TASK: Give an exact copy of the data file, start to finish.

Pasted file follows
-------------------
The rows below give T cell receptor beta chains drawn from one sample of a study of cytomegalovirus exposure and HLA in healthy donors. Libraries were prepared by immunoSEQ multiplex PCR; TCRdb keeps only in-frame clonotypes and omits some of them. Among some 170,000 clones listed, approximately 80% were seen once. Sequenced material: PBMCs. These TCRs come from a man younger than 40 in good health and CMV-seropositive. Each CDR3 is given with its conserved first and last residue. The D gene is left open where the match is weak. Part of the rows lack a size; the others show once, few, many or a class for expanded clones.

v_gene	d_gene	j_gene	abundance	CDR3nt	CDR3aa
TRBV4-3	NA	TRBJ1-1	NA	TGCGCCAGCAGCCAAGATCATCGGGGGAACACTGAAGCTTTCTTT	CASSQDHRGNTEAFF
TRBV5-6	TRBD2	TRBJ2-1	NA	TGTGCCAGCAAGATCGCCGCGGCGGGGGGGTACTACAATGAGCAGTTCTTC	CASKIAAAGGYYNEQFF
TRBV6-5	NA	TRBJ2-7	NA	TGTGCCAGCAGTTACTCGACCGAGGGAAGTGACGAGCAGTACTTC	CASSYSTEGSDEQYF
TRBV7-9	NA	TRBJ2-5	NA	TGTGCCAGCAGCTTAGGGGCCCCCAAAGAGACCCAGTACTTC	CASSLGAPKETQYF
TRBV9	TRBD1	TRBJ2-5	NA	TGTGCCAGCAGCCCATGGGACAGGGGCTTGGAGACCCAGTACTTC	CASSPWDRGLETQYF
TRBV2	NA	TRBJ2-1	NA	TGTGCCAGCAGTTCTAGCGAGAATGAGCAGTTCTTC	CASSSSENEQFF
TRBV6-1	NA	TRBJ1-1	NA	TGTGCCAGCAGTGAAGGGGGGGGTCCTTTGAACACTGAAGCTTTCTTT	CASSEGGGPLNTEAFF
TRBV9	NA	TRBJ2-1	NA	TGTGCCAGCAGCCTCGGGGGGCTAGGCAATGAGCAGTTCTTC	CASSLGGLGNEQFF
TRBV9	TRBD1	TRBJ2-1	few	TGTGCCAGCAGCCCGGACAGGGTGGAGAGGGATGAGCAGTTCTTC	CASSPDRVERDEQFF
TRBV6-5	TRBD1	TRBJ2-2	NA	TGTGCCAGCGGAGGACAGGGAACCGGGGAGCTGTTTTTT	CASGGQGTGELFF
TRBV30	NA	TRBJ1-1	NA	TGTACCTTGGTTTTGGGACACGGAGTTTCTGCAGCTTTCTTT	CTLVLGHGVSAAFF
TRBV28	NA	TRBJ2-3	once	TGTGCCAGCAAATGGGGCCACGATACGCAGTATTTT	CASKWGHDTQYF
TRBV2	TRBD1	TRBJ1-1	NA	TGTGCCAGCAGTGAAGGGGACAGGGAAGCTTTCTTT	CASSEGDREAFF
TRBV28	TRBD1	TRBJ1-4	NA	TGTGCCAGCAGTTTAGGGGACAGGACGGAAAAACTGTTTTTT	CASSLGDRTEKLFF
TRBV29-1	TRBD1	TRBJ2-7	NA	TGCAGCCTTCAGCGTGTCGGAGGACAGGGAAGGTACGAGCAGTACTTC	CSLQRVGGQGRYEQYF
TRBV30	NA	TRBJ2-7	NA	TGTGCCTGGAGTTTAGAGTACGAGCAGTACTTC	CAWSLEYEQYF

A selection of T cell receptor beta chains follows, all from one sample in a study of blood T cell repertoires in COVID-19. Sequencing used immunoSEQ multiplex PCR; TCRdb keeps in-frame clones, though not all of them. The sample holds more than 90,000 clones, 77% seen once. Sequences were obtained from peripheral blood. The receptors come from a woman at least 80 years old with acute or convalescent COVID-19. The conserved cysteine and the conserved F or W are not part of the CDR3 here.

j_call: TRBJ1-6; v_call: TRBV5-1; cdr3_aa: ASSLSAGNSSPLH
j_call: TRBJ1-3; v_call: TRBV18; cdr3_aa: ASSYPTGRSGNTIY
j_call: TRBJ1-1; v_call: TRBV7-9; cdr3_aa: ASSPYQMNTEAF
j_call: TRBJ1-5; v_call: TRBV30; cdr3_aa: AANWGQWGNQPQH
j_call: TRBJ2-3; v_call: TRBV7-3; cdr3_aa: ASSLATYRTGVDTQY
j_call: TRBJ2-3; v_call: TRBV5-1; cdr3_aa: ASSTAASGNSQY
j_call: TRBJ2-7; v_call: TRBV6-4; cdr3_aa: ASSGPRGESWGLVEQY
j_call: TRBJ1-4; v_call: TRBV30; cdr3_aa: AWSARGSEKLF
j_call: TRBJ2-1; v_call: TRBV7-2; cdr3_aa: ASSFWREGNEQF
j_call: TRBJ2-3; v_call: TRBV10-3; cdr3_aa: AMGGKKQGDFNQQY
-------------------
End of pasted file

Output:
The rows below give T cell receptor beta chains drawn from one sample of a study of cytomegalovirus exposure and HLA in healthy donors. Libraries were prepared by immunoSEQ multiplex PCR; TCRdb keeps only in-frame clonotypes and omits some of them. Among some 170,000 clones listed, approximately 80% were seen once. Sequenced material: PBMCs. These TCRs come from a man younger than 40 in good health and CMV-seropositive. Each CDR3 is given with its conserved first and last residue. The D gene is left open where the match is weak. Part of the rows lack a size; the others show once, few, many or a class for expanded clones.

v_gene	d_gene	j_gene	abundance	CDR3nt	CDR3aa
TRBV4-3	NA	TRBJ1-1	NA	TGCGCCAGCAGCCAAGATCATCGGGGGAACACTGAAGCTTTCTTT	CASSQDHRGNTEAFF
TRBV5-6	TRBD2	TRBJ2-1	NA	TGTGCCAGCAAGATCGCCGCGGCGGGGGGGTACTACAATGAGCAGTTCTTC	CASKIAAAGGYYNEQFF
TRBV6-5	NA	TRBJ2-7	NA	TGTGCCAGCAGTTACTCGACCGAGGGAAGTGACGAGCAGTACTTC	CASSYSTEGSDEQYF
TRBV7-9	NA	TRBJ2-5	NA	TGTGCCAGCAGCTTAGGGGCCCCCAAAGAGACCCAGTACTTC	CASSLGAPKETQYF
TRBV9	TRBD1	TRBJ2-5	NA	TGTGCCAGCAGCCCATGGGACAGGGGCTTGGAGACCCAGTACTTC	CASSPWDRGLETQYF
TRBV2	NA	TRBJ2-1	NA	TGTGCCAGCAGTTCTAGCGAGAATGAGCAGTTCTTC	CASSSSENEQFF
TRBV6-1	NA	TRBJ1-1	NA	TGTGCCAGCAGTGAAGGGGGGGGTCCTTTGAACACTGAAGCTTTCTTT	CASSEGGGPLNTEAFF
TRBV9	NA	TRBJ2-1	NA	TGTGCCAGCAGCCTCGGGGGGCTAGGCAATGAGCAGTTCTTC	CASSLGGLGNEQFF
TRBV9	TRBD1	TRBJ2-1	few	TGTGCCAGCAGCCCGGACAGGGTGGAGAGGGATGAGCAGTTCTTC	CASSPDRVERDEQFF
TRBV6-5	TRBD1	TRBJ2-2	NA	TGTGCCAGCGGAGGACAGGGAACCGGGGAGCTGTTTTTT	CASGGQGTGELFF
TRBV30	NA	TRBJ1-1	NA	TGTACCTTGGTTTTGGGACACGGAGTTTCTGCAGCTTTCTTT	CTLVLGHGVSAAFF
TRBV28	NA	TRBJ2-3	once	TGTGCCAGCAAATGGGGCCACGATACGCAGTATTTT	CASKWGHDTQYF
TRBV2	TRBD1	TRBJ1-1	NA	TGTGCCAGCAGTGAAGGGGACAGGGAAGCTTTCTTT	CASSEGDREAFF
TRBV28	TRBD1	TRBJ1-4	NA	TGTGCCAGCAGTTTAGGGGACAGGACGGAAAAACTGTTTTTT	CASSLGDRTEKLFF
TRBV29-1	TRBD1	TRBJ2-7	NA	TGCAGCCTTCAGCGTGTCGGAGGACAGGGAAGGTACGAGCAGTACTTC	CSLQRVGGQGRYEQYF
TRBV30	NA	TRBJ2-7	NA	TGTGCCTGGAGTTTAGAGTACGAGCAGTACTTC	CAWSLEYEQYF

A selection of T cell receptor beta chains follows, all from one sample in a study of blood T cell repertoires in COVID-19. Sequencing used immunoSEQ multiplex PCR; TCRdb keeps in-frame clones, though not all of them. The sample holds more than 90,000 clones, 77% seen once. Sequences were obtained from peripheral blood. The receptors come from a woman at least 80 years old with acute or convalescent COVID-19. The conserved cysteine and the conserved F or W are not part of the CDR3 here.

j_call: TRBJ1-6; v_call: TRBV5-1; cdr3_aa: ASSLSAGNSSPLH
j_call: TRBJ1-3; v_call: TRBV18; cdr3_aa: ASSYPTGRSGNTIY
j_call: TRBJ1-1; v_call: TRBV7-9; cdr3_aa: ASSPYQMNTEAF
j_call: TRBJ1-5; v_call: TRBV30; cdr3_aa: AANWGQWGNQPQH
j_call: TRBJ2-3; v_call: TRBV7-3; cdr3_aa: ASSLATYRTGVDTQY
j_call: TRBJ2-3; v_call: TRBV5-1; cdr3_aa: ASSTAASGNSQY
j_call: TRBJ2-7; v_call: TRBV6-4; cdr3_aa: ASSGPRGESWGLVEQY
j_call: TRBJ1-4; v_call: TRBV30; cdr3_aa: AWSARGSEKLF
j_call: TRBJ2-1; v_call: TRBV7-2; cdr3_aa: ASSFWREGNEQF
j_call: TRBJ2-3; v_call: TRBV10-3; cdr3_aa: AMGGKKQGDFNQQY